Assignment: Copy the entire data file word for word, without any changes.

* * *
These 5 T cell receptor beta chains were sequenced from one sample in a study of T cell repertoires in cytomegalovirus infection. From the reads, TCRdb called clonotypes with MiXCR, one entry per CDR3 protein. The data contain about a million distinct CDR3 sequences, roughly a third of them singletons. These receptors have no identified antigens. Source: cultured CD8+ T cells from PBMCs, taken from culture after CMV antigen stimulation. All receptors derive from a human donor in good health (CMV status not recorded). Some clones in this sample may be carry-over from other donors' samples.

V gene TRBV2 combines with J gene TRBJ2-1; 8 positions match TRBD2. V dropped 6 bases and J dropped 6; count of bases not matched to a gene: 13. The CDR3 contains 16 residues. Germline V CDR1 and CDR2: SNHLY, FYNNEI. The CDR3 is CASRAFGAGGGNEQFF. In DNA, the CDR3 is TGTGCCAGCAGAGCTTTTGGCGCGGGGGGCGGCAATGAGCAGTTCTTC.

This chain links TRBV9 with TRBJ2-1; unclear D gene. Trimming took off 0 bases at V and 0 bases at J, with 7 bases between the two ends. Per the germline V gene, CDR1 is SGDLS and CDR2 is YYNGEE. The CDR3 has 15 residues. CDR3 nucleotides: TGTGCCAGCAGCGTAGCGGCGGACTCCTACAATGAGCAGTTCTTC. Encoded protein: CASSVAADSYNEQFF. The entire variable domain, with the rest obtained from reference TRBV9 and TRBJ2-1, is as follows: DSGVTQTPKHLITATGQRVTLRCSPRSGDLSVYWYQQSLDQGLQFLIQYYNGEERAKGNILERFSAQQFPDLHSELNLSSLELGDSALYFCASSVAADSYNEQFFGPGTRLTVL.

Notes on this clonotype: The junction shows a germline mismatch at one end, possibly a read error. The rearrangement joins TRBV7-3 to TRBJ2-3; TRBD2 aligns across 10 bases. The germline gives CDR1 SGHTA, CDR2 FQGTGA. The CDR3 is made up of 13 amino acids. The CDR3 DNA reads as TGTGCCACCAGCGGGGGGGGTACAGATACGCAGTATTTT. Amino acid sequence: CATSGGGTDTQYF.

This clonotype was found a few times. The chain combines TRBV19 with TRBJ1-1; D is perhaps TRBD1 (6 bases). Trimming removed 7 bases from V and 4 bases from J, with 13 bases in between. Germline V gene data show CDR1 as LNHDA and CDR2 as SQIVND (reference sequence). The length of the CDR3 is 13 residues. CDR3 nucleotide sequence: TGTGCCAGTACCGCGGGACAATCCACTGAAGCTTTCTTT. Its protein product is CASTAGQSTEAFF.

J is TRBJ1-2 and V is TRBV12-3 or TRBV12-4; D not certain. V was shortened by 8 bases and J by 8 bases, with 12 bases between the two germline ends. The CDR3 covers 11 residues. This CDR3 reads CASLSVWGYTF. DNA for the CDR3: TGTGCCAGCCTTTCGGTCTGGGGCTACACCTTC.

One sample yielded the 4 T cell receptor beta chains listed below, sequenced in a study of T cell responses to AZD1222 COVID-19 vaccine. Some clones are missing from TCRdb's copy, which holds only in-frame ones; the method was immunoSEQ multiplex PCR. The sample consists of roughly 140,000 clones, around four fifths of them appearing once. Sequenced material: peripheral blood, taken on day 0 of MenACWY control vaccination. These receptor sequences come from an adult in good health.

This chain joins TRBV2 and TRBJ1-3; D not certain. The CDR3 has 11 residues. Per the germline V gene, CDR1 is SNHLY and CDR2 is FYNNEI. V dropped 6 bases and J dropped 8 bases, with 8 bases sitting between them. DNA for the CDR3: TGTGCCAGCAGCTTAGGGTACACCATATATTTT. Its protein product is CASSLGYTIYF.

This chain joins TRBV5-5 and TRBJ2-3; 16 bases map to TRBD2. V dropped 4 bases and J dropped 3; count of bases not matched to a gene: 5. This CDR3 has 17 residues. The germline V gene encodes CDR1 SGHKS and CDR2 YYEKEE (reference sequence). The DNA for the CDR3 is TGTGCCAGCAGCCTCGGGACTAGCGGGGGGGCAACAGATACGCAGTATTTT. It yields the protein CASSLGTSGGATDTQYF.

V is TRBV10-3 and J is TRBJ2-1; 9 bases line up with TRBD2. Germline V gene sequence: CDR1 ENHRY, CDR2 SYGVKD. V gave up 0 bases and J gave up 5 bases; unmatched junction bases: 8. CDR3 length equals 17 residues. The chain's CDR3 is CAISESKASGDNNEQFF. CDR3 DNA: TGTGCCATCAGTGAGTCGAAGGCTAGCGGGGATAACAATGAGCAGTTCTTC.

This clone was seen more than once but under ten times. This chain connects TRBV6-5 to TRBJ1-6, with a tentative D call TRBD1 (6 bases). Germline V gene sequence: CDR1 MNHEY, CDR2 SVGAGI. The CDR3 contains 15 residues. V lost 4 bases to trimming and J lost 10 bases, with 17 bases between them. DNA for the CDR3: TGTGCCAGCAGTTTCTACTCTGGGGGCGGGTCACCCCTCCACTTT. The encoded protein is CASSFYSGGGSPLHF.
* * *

These 5 T cell receptor beta chains were sequenced from one sample in a study of T cell repertoires in cytomegalovirus infection. From the reads, TCRdb called clonotypes with MiXCR, one entry per CDR3 protein. The data contain about a million distinct CDR3 sequences, roughly a third of them singletons. These receptors have no identified antigens. Source: cultured CD8+ T cells from PBMCs, taken from culture after CMV antigen stimulation. All receptors derive from a human donor in good health (CMV status not recorded). Some clones in this sample may be carry-over from other donors' samples.

V gene TRBV2 combines with J gene TRBJ2-1; 8 positions match TRBD2. V dropped 6 bases and J dropped 6; count of bases not matched to a gene: 13. The CDR3 contains 16 residues. Germline V CDR1 and CDR2: SNHLY, FYNNEI. The CDR3 is CASRAFGAGGGNEQFF. In DNA, the CDR3 is TGTGCCAGCAGAGCTTTTGGCGCGGGGGGCGGCAATGAGCAGTTCTTC.

This chain links TRBV9 with TRBJ2-1; unclear D gene. Trimming took off 0 bases at V and 0 bases at J, with 7 bases between the two ends. Per the germline V gene, CDR1 is SGDLS and CDR2 is YYNGEE. The CDR3 has 15 residues. CDR3 nucleotides: TGTGCCAGCAGCGTAGCGGCGGACTCCTACAATGAGCAGTTCTTC. Encoded protein: CASSVAADSYNEQFF. The entire variable domain, with the rest obtained from reference TRBV9 and TRBJ2-1, is as follows: DSGVTQTPKHLITATGQRVTLRCSPRSGDLSVYWYQQSLDQGLQFLIQYYNGEERAKGNILERFSAQQFPDLHSELNLSSLELGDSALYFCASSVAADSYNEQFFGPGTRLTVL.

Notes on this clonotype: The junction shows a germline mismatch at one end, possibly a read error. The rearrangement joins TRBV7-3 to TRBJ2-3; TRBD2 aligns across 10 bases. The germline gives CDR1 SGHTA, CDR2 FQGTGA. The CDR3 is made up of 13 amino acids. The CDR3 DNA reads as TGTGCCACCAGCGGGGGGGGTACAGATACGCAGTATTTT. Amino acid sequence: CATSGGGTDTQYF.

This clonotype was found a few times. The chain combines TRBV19 with TRBJ1-1; D is perhaps TRBD1 (6 bases). Trimming removed 7 bases from V and 4 bases from J, with 13 bases in between. Germline V gene data show CDR1 as LNHDA and CDR2 as SQIVND (reference sequence). The length of the CDR3 is 13 residues. CDR3 nucleotide sequence: TGTGCCAGTACCGCGGGACAATCCACTGAAGCTTTCTTT. Its protein product is CASTAGQSTEAFF.

J is TRBJ1-2 and V is TRBV12-3 or TRBV12-4; D not certain. V was shortened by 8 bases and J by 8 bases, with 12 bases between the two germline ends. The CDR3 covers 11 residues. This CDR3 reads CASLSVWGYTF. DNA for the CDR3: TGTGCCAGCCTTTCGGTCTGGGGCTACACCTTC.

One sample yielded the 4 T cell receptor beta chains listed below, sequenced in a study of T cell responses to AZD1222 COVID-19 vaccine. Some clones are missing from TCRdb's copy, which holds only in-frame ones; the method was immunoSEQ multiplex PCR. The sample consists of roughly 140,000 clones, around four fifths of them appearing once. Sequenced material: peripheral blood, taken on day 0 of MenACWY control vaccination. These receptor sequences come from an adult in good health.

This chain joins TRBV2 and TRBJ1-3; D not certain. The CDR3 has 11 residues. Per the germline V gene, CDR1 is SNHLY and CDR2 is FYNNEI. V dropped 6 bases and J dropped 8 bases, with 8 bases sitting between them. DNA for the CDR3: TGTGCCAGCAGCTTAGGGTACACCATATATTTT. Its protein product is CASSLGYTIYF.

This chain joins TRBV5-5 and TRBJ2-3; 16 bases map to TRBD2. V dropped 4 bases and J dropped 3; count of bases not matched to a gene: 5. This CDR3 has 17 residues. The germline V gene encodes CDR1 SGHKS and CDR2 YYEKEE (reference sequence). The DNA for the CDR3 is TGTGCCAGCAGCCTCGGGACTAGCGGGGGGGCAACAGATACGCAGTATTTT. It yields the protein CASSLGTSGGATDTQYF.

V is TRBV10-3 and J is TRBJ2-1; 9 bases line up with TRBD2. Germline V gene sequence: CDR1 ENHRY, CDR2 SYGVKD. V gave up 0 bases and J gave up 5 bases; unmatched junction bases: 8. CDR3 length equals 17 residues. The chain's CDR3 is CAISESKASGDNNEQFF. CDR3 DNA: TGTGCCATCAGTGAGTCGAAGGCTAGCGGGGATAACAATGAGCAGTTCTTC.

This clone was seen more than once but under ten times. This chain connects TRBV6-5 to TRBJ1-6, with a tentative D call TRBD1 (6 bases). Germline V gene sequence: CDR1 MNHEY, CDR2 SVGAGI. The CDR3 contains 15 residues. V lost 4 bases to trimming and J lost 10 bases, with 17 bases between them. DNA for the CDR3: TGTGCCAGCAGTTTCTACTCTGGGGGCGGGTCACCCCTCCACTTT. The encoded protein is CASSFYSGGGSPLHF.